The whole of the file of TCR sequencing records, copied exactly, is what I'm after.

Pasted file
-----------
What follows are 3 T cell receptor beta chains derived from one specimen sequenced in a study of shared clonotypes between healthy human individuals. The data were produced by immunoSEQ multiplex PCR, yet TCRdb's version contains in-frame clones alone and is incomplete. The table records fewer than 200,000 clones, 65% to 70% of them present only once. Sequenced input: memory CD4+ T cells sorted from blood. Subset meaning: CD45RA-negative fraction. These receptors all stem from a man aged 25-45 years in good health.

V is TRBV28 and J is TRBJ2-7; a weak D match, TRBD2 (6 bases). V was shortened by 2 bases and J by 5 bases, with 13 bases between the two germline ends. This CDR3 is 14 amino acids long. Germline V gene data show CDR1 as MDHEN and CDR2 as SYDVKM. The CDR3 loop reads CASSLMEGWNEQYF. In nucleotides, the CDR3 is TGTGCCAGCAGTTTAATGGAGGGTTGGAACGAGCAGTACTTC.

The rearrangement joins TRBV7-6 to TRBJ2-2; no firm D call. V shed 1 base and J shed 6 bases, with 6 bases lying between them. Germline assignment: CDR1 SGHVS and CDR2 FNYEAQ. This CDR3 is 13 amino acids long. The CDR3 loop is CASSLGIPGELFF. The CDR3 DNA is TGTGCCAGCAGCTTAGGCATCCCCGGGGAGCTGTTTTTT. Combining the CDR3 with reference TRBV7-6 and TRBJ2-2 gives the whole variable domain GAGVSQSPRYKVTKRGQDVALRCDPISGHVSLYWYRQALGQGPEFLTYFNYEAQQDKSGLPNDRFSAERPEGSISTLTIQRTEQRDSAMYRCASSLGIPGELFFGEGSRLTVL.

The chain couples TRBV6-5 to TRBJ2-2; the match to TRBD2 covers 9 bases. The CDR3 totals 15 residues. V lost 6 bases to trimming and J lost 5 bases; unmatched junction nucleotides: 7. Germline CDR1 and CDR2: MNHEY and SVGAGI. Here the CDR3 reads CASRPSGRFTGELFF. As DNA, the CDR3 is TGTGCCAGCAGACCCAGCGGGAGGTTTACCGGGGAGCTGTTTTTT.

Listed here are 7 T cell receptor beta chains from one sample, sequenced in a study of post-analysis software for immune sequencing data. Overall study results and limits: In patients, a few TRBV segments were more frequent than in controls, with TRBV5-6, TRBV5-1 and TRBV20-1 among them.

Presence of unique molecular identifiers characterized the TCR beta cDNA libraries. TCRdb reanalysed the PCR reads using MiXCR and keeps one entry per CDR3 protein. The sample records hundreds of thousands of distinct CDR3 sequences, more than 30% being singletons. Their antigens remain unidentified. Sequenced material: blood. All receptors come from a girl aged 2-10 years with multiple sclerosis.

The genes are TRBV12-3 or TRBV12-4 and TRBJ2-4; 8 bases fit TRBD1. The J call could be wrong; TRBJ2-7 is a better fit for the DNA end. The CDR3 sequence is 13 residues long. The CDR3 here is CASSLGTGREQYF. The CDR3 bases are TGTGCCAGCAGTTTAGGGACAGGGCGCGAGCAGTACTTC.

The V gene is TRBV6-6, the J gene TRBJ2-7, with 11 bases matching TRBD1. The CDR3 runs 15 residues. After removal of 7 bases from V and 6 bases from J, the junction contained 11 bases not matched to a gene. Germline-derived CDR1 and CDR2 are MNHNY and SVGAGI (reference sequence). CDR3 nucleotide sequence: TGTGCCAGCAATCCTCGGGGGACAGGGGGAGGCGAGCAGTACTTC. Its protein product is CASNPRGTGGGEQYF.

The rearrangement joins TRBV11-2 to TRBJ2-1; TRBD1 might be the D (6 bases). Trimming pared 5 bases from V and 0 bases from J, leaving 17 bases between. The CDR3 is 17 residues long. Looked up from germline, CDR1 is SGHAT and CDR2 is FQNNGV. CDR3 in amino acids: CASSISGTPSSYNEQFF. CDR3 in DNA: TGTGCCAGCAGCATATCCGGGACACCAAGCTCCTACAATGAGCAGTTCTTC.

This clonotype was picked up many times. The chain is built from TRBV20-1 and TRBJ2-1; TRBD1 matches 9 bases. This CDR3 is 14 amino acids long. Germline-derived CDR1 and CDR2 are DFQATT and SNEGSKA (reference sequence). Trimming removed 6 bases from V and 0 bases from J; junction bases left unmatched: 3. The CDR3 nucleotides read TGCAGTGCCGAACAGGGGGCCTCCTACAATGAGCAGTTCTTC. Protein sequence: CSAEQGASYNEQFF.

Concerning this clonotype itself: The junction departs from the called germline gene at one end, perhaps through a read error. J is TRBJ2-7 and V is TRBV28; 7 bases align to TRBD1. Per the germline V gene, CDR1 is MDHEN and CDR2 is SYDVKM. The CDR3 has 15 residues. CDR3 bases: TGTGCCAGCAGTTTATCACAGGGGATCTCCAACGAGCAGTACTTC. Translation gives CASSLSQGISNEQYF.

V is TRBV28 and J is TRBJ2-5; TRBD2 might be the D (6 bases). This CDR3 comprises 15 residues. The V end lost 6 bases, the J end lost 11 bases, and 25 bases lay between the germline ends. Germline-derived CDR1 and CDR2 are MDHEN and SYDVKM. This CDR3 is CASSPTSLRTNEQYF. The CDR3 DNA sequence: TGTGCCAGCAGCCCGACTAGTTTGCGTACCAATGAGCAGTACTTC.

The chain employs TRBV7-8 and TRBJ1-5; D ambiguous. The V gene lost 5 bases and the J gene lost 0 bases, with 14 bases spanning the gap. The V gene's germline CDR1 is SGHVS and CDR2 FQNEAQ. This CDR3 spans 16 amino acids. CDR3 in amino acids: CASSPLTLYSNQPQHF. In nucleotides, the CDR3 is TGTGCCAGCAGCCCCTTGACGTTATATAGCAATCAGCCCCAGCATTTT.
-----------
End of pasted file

What follows are 3 T cell receptor beta chains derived from one specimen sequenced in a study of shared clonotypes between healthy human individuals. The data were produced by immunoSEQ multiplex PCR, yet TCRdb's version contains in-frame clones alone and is incomplete. The table records fewer than 200,000 clones, 65% to 70% of them present only once. Sequenced input: memory CD4+ T cells sorted from blood. Subset meaning: CD45RA-negative fraction. These receptors all stem from a man aged 25-45 years in good health.

V is TRBV28 and J is TRBJ2-7; a weak D match, TRBD2 (6 bases). V was shortened by 2 bases and J by 5 bases, with 13 bases between the two germline ends. This CDR3 is 14 amino acids long. Germline V gene data show CDR1 as MDHEN and CDR2 as SYDVKM. The CDR3 loop reads CASSLMEGWNEQYF. In nucleotides, the CDR3 is TGTGCCAGCAGTTTAATGGAGGGTTGGAACGAGCAGTACTTC.

The rearrangement joins TRBV7-6 to TRBJ2-2; no firm D call. V shed 1 base and J shed 6 bases, with 6 bases lying between them. Germline assignment: CDR1 SGHVS and CDR2 FNYEAQ. This CDR3 is 13 amino acids long. The CDR3 loop is CASSLGIPGELFF. The CDR3 DNA is TGTGCCAGCAGCTTAGGCATCCCCGGGGAGCTGTTTTTT. Combining the CDR3 with reference TRBV7-6 and TRBJ2-2 gives the whole variable domain GAGVSQSPRYKVTKRGQDVALRCDPISGHVSLYWYRQALGQGPEFLTYFNYEAQQDKSGLPNDRFSAERPEGSISTLTIQRTEQRDSAMYRCASSLGIPGELFFGEGSRLTVL.

The chain couples TRBV6-5 to TRBJ2-2; the match to TRBD2 covers 9 bases. The CDR3 totals 15 residues. V lost 6 bases to trimming and J lost 5 bases; unmatched junction nucleotides: 7. Germline CDR1 and CDR2: MNHEY and SVGAGI. Here the CDR3 reads CASRPSGRFTGELFF. As DNA, the CDR3 is TGTGCCAGCAGACCCAGCGGGAGGTTTACCGGGGAGCTGTTTTTT.

Listed here are 7 T cell receptor beta chains from one sample, sequenced in a study of post-analysis software for immune sequencing data. Overall study results and limits: In patients, a few TRBV segments were more frequent than in controls, with TRBV5-6, TRBV5-1 and TRBV20-1 among them.

Presence of unique molecular identifiers characterized the TCR beta cDNA libraries. TCRdb reanalysed the PCR reads using MiXCR and keeps one entry per CDR3 protein. The sample records hundreds of thousands of distinct CDR3 sequences, more than 30% being singletons. Their antigens remain unidentified. Sequenced material: blood. All receptors come from a girl aged 2-10 years with multiple sclerosis.

The genes are TRBV12-3 or TRBV12-4 and TRBJ2-4; 8 bases fit TRBD1. The J call could be wrong; TRBJ2-7 is a better fit for the DNA end. The CDR3 sequence is 13 residues long. The CDR3 here is CASSLGTGREQYF. The CDR3 bases are TGTGCCAGCAGTTTAGGGACAGGGCGCGAGCAGTACTTC.

The V gene is TRBV6-6, the J gene TRBJ2-7, with 11 bases matching TRBD1. The CDR3 runs 15 residues. After removal of 7 bases from V and 6 bases from J, the junction contained 11 bases not matched to a gene. Germline-derived CDR1 and CDR2 are MNHNY and SVGAGI (reference sequence). CDR3 nucleotide sequence: TGTGCCAGCAATCCTCGGGGGACAGGGGGAGGCGAGCAGTACTTC. Its protein product is CASNPRGTGGGEQYF.

The rearrangement joins TRBV11-2 to TRBJ2-1; TRBD1 might be the D (6 bases). Trimming pared 5 bases from V and 0 bases from J, leaving 17 bases between. The CDR3 is 17 residues long. Looked up from germline, CDR1 is SGHAT and CDR2 is FQNNGV. CDR3 in amino acids: CASSISGTPSSYNEQFF. CDR3 in DNA: TGTGCCAGCAGCATATCCGGGACACCAAGCTCCTACAATGAGCAGTTCTTC.

This clonotype was picked up many times. The chain is built from TRBV20-1 and TRBJ2-1; TRBD1 matches 9 bases. This CDR3 is 14 amino acids long. Germline-derived CDR1 and CDR2 are DFQATT and SNEGSKA (reference sequence). Trimming removed 6 bases from V and 0 bases from J; junction bases left unmatched: 3. The CDR3 nucleotides read TGCAGTGCCGAACAGGGGGCCTCCTACAATGAGCAGTTCTTC. Protein sequence: CSAEQGASYNEQFF.

Concerning this clonotype itself: The junction departs from the called germline gene at one end, perhaps through a read error. J is TRBJ2-7 and V is TRBV28; 7 bases align to TRBD1. Per the germline V gene, CDR1 is MDHEN and CDR2 is SYDVKM. The CDR3 has 15 residues. CDR3 bases: TGTGCCAGCAGTTTATCACAGGGGATCTCCAACGAGCAGTACTTC. Translation gives CASSLSQGISNEQYF.

V is TRBV28 and J is TRBJ2-5; TRBD2 might be the D (6 bases). This CDR3 comprises 15 residues. The V end lost 6 bases, the J end lost 11 bases, and 25 bases lay between the germline ends. Germline-derived CDR1 and CDR2 are MDHEN and SYDVKM. This CDR3 is CASSPTSLRTNEQYF. The CDR3 DNA sequence: TGTGCCAGCAGCCCGACTAGTTTGCGTACCAATGAGCAGTACTTC.

The chain employs TRBV7-8 and TRBJ1-5; D ambiguous. The V gene lost 5 bases and the J gene lost 0 bases, with 14 bases spanning the gap. The V gene's germline CDR1 is SGHVS and CDR2 FQNEAQ. This CDR3 spans 16 amino acids. CDR3 in amino acids: CASSPLTLYSNQPQHF. In nucleotides, the CDR3 is TGTGCCAGCAGCCCCTTGACGTTATATAGCAATCAGCCCCAGCATTTT.